Chapter

Schubert's Last “Wanderer”

Joseph Kerman

in Returning Cycles

Published by University of California Press

Published in print March 2001 | ISBN: 9780520225640
Published online May 2012 | e-ISBN: 9780520925786 | DOI: http://dx.doi.org/10.1525/california/9780520225640.003.0010
Schubert's Last “Wanderer”

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In the Andante sostenuto of the B♭-Major Sonata, the sudden, quiet turn to C major in the last section is a transfixing moment. After an A-major middle section that recalls the first movement both thematically and texturally, the somber C♯-minor theme of this slow movement returns. The ostinato has derived a new rhythmic figure and a new sense of urgency from the accompanimental sixteenths of the middle section. The chords that cling closely to the slow, almost unadorned melody still impart to it their quiet intensity, while the new ostinato continues to create a sense of an open, empty space into which the melody resonates as a lonely, searching song. For thirteen measures the theme stays the same, melodically and harmonically, as it was the first time. Then, suddenly, instead of moving to its relative major, E, as it did before, it shifts to C major. The C-major passage proves to be a turning point: its melody returns at the end to transform the C♯-minor ending into the major, as if the effect of the C-major passage has been to show a way out of the minor. This moment at the sonata's center, so extraordinary in itself as to seem self-justifying, therefore has far-reaching import, affecting both the subsequent course of its own movement and the thematic character of the concluding movement.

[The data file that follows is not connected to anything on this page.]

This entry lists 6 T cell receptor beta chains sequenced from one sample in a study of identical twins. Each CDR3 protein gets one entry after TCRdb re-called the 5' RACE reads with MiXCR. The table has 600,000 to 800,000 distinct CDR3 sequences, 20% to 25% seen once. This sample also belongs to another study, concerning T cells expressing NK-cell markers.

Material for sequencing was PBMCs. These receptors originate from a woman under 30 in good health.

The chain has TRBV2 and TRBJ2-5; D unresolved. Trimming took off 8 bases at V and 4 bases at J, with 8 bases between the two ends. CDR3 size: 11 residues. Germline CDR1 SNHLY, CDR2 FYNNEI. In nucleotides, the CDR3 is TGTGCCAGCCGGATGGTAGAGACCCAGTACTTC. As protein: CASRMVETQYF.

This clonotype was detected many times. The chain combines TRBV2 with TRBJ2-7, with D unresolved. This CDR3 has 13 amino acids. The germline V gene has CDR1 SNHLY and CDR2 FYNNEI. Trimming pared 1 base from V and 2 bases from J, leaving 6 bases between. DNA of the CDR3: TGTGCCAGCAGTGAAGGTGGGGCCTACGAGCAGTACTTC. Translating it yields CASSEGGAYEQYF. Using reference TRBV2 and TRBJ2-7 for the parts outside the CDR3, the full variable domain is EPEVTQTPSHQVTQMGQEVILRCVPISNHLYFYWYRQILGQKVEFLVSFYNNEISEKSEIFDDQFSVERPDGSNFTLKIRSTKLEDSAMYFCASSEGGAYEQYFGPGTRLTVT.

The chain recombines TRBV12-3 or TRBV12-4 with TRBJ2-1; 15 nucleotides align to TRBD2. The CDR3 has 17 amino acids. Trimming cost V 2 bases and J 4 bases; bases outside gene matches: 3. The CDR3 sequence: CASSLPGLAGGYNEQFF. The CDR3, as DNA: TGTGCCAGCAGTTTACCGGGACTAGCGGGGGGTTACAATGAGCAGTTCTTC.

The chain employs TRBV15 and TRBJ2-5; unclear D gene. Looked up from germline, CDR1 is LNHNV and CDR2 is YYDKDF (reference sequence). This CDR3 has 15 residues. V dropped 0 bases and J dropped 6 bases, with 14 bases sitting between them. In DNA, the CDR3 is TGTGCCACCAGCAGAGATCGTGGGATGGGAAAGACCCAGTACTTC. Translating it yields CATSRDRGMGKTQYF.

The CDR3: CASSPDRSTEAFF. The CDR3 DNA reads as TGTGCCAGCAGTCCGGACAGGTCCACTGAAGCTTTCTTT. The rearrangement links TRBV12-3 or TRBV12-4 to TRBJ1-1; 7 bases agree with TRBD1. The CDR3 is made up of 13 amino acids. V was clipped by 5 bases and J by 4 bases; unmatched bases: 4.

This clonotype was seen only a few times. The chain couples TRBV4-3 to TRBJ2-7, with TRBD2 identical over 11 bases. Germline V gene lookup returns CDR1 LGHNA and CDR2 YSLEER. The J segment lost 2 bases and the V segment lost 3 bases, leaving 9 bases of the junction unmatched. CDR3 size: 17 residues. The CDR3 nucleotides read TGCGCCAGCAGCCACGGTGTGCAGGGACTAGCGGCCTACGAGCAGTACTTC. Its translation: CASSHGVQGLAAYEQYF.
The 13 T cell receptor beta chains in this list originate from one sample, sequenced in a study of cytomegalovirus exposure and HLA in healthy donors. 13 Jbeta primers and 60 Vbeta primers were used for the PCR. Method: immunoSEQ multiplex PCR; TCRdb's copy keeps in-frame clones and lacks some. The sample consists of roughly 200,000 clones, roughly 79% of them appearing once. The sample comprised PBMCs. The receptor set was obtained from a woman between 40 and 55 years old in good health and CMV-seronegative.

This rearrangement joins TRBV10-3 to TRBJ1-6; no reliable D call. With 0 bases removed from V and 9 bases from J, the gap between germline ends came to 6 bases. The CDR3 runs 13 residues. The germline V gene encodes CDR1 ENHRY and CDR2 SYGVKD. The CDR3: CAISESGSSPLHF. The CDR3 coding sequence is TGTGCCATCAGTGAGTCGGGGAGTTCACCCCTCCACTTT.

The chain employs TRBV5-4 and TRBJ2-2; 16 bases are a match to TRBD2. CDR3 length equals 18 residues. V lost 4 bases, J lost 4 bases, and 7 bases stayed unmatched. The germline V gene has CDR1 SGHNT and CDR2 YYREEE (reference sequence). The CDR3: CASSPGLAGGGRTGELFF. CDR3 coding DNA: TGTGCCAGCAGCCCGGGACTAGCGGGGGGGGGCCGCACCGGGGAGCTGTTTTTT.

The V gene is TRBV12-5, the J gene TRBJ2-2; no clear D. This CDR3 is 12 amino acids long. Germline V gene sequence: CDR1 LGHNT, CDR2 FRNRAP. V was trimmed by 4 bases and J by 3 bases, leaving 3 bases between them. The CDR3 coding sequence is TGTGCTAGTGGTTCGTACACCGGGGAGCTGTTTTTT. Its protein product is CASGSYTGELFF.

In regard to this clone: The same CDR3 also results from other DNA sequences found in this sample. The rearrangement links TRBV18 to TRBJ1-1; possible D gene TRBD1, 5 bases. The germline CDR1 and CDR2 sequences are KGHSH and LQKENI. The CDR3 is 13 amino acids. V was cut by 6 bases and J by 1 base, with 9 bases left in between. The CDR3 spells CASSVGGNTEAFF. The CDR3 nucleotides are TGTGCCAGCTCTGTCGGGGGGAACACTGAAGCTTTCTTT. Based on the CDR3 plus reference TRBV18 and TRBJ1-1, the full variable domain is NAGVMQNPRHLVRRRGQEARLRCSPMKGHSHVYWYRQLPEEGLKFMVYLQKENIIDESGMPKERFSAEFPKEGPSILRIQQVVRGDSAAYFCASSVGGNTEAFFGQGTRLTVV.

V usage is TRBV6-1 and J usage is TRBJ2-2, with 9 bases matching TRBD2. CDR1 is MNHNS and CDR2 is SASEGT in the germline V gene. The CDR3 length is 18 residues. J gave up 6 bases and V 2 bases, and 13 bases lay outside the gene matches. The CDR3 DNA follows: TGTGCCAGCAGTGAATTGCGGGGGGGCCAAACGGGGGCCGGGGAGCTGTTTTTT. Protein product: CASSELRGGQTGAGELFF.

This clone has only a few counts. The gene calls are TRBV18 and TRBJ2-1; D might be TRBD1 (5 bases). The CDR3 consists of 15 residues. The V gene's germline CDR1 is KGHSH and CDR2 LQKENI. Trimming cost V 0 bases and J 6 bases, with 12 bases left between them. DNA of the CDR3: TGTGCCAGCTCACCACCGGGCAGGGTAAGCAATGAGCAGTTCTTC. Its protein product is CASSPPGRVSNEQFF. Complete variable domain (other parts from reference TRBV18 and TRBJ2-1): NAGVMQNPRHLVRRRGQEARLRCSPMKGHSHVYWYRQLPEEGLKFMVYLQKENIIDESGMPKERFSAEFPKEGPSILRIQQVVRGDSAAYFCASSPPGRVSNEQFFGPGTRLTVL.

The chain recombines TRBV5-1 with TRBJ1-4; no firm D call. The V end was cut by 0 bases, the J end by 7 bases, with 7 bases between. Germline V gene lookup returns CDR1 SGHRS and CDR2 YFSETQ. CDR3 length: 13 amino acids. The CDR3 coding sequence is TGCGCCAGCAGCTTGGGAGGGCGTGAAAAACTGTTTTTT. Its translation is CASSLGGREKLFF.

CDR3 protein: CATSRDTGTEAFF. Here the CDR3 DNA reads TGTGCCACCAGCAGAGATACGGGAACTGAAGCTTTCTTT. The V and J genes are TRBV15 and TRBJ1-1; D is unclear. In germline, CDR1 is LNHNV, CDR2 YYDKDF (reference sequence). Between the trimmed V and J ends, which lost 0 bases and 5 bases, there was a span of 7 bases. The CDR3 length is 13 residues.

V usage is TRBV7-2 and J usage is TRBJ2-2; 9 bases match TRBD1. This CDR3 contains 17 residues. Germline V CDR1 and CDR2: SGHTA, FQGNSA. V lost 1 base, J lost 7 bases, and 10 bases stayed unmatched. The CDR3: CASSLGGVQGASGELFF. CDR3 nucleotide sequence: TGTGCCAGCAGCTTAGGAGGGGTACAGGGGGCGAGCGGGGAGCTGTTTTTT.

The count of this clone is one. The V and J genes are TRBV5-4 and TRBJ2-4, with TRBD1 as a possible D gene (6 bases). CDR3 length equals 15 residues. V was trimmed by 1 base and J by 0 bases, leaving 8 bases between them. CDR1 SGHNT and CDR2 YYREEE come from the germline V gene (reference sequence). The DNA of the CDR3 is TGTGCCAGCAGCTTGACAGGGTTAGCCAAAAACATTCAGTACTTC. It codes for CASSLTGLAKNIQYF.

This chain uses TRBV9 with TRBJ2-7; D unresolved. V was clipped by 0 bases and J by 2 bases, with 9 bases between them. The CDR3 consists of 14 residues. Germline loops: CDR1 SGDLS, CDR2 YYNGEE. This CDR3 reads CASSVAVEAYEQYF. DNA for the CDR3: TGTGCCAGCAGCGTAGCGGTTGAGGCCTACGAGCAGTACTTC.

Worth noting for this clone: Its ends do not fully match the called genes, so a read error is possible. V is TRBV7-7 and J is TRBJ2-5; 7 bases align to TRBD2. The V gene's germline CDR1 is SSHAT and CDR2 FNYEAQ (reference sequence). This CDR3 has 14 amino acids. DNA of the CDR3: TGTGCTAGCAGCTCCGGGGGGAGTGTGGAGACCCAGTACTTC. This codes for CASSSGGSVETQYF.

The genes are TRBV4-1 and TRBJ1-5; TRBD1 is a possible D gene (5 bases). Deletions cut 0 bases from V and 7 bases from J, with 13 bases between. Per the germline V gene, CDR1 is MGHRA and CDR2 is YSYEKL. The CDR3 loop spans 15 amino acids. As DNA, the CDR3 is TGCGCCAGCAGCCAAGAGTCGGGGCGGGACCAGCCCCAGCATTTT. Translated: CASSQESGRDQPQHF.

Keywords: Schubert; Andante sostenuto; C major

Chapter.  7986 words.  Illustrated.

Subjects: Musicology and Music History

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